Wednesday, July 16, 2008

Chocolate Beet Cake

I prefer numbers that, like vegetable-laden cakes, have many factors. I dislike the significant, holy numbers like 3 and 7, and particularly loathe large prime numbers, which remind me of tax-evading misanthropes. So thank heavens that as of yesterday my age is no longer a middling-large prime number. I'm annoyed that 3 is still a factor, but there's nothing for it but to wait out the whole 8 years before I haven't any odd factors at all -- and make myself a birthday cake.

It's to be a fudgy beet chocolate cake, with a mixing method that's more brownie-inspired than not, and therefore quite simple. Confession: I'm winging it. Like dirty Mrs. Pigeon on the ledge across the alley.

Beet Chocolate Cake

Prepare 2 cups beet puree: boil three medium beets halfway covered in salted water till quite tender. Drain and let cool. Slide off their skins, chop them roughly, and toss them in your favorite pureeing device. I like the Foley food mill because it means I don't have to add water as I would in a wimpy blender.

Preheat the oven to 350 degrees. Grease two 9" round cake pans and line the bottoms with parchment. Flour the sides.

Melt over medium heat:
1/2 lb butter
8 oz. unsweetened chocolate

Pour the chocolate mixture into a large bowl and beat well with:
4 eggs
2 cups sugar

In another bowl, whisk together:
1.5 cups ordinary flour
2 tsp. baking powder
1/2 tsp. salt

Gradually fold the flour into the chocolate, alternating with the beet puree.

Pour into the baking pans, smooth the tops, and bake until risen in the center and a toothpick comes out clean, somewhere between 30 and 45 minutes depending on the material of your pans and whether or not you have a kitchen timepiece. Cool briefly before removing the cakes from the pan and letting them cool completely on a rack.

Frost with a (mint?) buttercream or cream cheese frosting. It occurred to me afterwards that some lovely dramatic results could be achieved by putting beet puree in the frosting, too. Gold beet puree! I can't wait to make it again. And you know what? Because of all the eggs, the top has a lovely sheen, which the beets turn maroon. You might even serve the cake plain with whipped cream, or do a minimal see-through drizzled glaze job on it. I didn't allow myself enough time to be inventive more than twice. I curdled the first batch of buttercream by trying to simultaneously add Greek yogurt and answer the door -- at which point I started brandishing my whisk with a mad glint in my eye and everybody scampered till the cake got itself under control.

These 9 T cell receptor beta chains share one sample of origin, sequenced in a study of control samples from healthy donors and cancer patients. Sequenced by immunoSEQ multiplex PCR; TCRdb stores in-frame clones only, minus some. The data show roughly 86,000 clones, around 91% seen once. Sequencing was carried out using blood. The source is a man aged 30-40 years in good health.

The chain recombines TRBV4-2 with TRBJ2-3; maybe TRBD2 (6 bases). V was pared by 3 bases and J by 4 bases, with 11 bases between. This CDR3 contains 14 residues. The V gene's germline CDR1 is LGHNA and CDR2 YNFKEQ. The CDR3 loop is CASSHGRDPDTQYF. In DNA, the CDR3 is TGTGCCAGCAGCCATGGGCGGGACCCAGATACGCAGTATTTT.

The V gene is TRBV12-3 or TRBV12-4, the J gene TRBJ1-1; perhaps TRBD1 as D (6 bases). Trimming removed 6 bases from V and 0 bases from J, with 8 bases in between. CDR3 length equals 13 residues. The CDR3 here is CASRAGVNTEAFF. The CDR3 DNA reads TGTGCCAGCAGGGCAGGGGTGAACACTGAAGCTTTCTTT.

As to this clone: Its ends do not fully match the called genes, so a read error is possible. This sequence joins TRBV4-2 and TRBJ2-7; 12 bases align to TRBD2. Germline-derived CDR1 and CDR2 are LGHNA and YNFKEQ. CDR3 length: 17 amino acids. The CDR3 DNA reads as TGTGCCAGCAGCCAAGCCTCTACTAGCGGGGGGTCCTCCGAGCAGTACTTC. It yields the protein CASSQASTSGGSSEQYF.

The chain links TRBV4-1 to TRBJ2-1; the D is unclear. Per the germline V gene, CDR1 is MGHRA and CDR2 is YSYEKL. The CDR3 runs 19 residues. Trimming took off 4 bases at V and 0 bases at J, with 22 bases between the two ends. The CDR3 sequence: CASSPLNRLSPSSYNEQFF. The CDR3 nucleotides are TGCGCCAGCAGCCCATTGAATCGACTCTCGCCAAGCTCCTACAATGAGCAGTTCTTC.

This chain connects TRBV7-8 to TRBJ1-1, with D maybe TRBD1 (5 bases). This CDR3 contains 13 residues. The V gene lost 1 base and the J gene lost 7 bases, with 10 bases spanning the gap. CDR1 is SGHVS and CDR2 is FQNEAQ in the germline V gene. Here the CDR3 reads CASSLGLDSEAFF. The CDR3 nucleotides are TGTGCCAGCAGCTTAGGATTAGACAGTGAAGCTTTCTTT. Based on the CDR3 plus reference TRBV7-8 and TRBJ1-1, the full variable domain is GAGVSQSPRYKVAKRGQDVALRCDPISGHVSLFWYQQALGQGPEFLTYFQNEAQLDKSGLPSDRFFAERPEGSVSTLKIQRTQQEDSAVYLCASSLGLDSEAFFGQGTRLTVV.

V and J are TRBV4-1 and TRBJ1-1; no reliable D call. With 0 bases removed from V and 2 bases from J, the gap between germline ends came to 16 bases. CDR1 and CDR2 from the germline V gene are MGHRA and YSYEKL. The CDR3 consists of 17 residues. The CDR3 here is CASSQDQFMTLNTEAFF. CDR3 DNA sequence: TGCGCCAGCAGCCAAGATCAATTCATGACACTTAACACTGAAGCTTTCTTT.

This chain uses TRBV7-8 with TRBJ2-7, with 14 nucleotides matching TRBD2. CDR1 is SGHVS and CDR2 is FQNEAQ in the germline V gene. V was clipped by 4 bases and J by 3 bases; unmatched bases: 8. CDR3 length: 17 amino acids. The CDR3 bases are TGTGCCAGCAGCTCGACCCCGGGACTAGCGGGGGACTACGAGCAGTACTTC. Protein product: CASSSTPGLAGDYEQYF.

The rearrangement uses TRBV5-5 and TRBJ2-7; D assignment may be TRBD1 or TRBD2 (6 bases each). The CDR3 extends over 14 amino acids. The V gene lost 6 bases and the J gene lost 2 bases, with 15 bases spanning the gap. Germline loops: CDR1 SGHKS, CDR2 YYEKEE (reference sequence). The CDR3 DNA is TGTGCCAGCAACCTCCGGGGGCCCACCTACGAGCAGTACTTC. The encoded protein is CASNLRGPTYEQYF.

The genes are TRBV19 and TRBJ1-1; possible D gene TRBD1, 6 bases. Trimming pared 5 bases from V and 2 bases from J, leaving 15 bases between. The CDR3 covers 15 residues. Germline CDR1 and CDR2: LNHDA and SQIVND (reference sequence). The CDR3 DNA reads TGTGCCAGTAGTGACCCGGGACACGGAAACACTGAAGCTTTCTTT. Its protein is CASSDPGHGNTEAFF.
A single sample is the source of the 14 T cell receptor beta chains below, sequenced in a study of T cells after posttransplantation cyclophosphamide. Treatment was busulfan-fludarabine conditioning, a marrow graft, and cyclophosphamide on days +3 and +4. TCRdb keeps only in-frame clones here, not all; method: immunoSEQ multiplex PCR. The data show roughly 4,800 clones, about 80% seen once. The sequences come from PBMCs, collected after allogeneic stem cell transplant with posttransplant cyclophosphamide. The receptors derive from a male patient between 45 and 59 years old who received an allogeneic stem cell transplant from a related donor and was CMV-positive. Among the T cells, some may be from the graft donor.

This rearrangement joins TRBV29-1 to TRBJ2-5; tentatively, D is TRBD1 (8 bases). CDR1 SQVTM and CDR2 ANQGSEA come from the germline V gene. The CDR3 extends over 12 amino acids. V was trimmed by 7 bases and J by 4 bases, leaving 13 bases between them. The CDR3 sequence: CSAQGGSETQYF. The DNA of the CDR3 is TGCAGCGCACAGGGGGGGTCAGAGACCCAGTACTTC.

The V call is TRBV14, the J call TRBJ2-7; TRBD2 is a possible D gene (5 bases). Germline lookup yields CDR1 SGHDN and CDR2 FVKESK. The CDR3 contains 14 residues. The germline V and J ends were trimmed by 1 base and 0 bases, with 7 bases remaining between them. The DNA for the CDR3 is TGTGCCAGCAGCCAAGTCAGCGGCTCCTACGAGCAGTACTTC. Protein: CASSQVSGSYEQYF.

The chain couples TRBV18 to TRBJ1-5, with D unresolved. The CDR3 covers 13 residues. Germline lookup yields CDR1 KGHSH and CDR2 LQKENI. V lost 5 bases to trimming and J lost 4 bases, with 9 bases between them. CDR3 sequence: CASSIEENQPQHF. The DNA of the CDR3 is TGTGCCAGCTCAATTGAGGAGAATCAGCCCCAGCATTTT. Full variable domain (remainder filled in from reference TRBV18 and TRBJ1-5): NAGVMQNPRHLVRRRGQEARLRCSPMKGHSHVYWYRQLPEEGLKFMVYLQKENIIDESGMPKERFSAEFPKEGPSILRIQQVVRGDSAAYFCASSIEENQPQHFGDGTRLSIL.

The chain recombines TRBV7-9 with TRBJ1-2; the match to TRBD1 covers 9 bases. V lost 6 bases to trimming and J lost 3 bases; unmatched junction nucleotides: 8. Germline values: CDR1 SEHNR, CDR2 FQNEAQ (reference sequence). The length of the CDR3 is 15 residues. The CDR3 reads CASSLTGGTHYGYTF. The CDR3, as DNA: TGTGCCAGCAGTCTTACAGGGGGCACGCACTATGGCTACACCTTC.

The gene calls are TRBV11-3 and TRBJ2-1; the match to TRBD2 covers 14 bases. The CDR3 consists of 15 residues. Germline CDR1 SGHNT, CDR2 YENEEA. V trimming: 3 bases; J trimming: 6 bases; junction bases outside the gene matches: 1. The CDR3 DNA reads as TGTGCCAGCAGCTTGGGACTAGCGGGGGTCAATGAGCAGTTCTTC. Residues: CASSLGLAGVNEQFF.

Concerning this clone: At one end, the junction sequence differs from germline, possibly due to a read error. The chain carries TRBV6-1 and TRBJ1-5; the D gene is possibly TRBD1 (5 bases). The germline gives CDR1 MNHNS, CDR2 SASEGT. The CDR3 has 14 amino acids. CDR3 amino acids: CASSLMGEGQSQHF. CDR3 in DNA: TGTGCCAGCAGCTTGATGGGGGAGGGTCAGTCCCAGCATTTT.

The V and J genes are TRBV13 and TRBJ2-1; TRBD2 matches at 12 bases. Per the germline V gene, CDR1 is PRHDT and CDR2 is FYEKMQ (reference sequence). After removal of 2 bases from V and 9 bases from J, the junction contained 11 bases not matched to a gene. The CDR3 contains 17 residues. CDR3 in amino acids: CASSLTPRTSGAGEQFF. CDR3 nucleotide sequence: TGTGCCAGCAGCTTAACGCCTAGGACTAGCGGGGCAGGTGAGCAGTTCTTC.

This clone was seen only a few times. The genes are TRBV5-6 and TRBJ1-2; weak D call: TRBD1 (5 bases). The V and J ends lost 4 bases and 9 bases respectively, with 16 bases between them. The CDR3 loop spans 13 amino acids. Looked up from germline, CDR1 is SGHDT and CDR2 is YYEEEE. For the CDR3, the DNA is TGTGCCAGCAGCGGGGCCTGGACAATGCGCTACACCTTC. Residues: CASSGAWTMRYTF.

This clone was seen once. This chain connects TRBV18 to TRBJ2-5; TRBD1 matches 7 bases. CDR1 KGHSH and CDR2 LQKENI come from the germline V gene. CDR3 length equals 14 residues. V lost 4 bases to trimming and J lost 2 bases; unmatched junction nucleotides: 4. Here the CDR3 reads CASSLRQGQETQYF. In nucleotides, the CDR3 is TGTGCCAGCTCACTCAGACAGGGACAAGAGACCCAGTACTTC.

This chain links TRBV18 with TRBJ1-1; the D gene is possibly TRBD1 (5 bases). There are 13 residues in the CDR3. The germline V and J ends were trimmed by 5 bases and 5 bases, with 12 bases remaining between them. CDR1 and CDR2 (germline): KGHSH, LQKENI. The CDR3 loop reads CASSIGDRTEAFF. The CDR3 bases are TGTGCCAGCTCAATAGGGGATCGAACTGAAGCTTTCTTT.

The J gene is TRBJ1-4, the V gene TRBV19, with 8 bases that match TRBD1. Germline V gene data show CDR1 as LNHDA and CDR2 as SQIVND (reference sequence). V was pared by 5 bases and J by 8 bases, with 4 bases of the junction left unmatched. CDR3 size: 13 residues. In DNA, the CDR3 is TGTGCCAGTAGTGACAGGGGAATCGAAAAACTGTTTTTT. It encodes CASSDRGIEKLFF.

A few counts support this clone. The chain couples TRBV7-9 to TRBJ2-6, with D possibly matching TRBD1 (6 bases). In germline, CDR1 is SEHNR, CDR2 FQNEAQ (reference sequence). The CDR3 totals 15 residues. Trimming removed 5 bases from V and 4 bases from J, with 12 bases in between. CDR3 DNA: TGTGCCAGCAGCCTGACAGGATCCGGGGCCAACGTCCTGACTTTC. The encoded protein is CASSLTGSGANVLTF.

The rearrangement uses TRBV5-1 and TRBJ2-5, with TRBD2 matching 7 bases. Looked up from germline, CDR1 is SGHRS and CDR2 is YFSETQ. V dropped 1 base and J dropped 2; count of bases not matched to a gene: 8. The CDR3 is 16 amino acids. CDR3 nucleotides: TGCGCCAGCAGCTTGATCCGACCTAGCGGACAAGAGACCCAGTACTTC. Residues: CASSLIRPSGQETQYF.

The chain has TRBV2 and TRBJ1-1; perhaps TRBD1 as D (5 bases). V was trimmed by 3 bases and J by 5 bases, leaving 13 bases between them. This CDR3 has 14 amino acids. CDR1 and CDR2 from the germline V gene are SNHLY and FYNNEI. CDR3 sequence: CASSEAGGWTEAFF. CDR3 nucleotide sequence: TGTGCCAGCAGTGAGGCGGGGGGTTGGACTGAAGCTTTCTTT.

Ken Albala said...

If I understand correctly, I guess that means HAPPY BIRTHDAY!! is in order. Though I still have no idea what age you were alluding to with those arcane numerological references.


WCrawford said...

I never have understood such talk of math being 'arcane'.

Surely you are Able, but in this closemindedness you are Cane as well.

Though I may sound Adamant, Even a simple recollection of primes between 20 and 30 should suffice.

Caroline said...

HEY, Rosanna! You should get William to rustle up some feature wherein you can print the recipes (index cards??)... I've been fiddling around and there's no happy medium, as of yet, that doesn't consume lots of paper or cut off the R hand side of the recipe. Just a thought :)

Ben Hoffman said...

I made it! Right off the bat, this is probably the moistest, richest cake I've ever had. I wondered how the beet would taste with the chocolate. It did taste intriguing but at some spots it was a little too "beety". Thus is the nature of folding: some spots get more of the folded ingredient than others.

The next day, the beety flavor had subsided quite a lot. Do you know why this is? (Cause I do not. And I would like to.) Also, the cake wasn't quite as moist the second day. Still very good of course--just not wet.

I followed the parenthetical inquiry-suggestion, and made a cream cheese frosting with Creme de Menthe. It works very well with the cake. I should've made more than I did, though.

Oh btw I subbed wax paper for parchment and for all you who feel like me (that parchment is a word best relegated to either professional bakers or the 18th century), it worked like a charm.

Thanks Rosanna, for a delicious and fun project! I'm gonna backtrack through the blog from time to time and find more stuff to try.

Rosanna said...

Oh, good idea, Caroline! It's something your brother's been encouraging me to do, too. I'll work on that one.

Ben Hoffman said...

Okay, re-reading my comment I realize that the overall tone might come off as "less than happy" but that is NOT what I was intending. The beety flavor subsiding after a day was a very good thing, cause the cake was still rich.

And boy. I wish I had more descriptive words for texture. The first day, it was "extremely moist" (which was very good), and the second day it was "more normal but still pretty moist" (which was also very good).

Overall I liked it more the second day. Okay, now I'm done. :-)

Jennifer Jo said...

I posted about the cake. Thanks for such a good recipe.


Zach said...

Hi Rosanna! Happy Birthday! Somewhat belated I suppose, or early, seeing as how you'll soon be a perfect square. Tonight I made this cake (not for you, I must confess) and wow it's not bad. It's always a special kind of victory to cook something with weird ingredients that conforms to the mainstream taste-test standards of excellence. Have you ever heard of trying to make this cake with raw beets? It could be a challenge to puree them, but I'm hoping that the flavor will beet all. That's my next thing to try, unless you convince me otherwise. By the way, I'm aiming to pick blueberries at Dolly Sods in late July, before I head of to Carnegie Mellon. Will you be back east at all?

db said...

Just made the cake. Haven't iced it yet. I did add in some vanilla.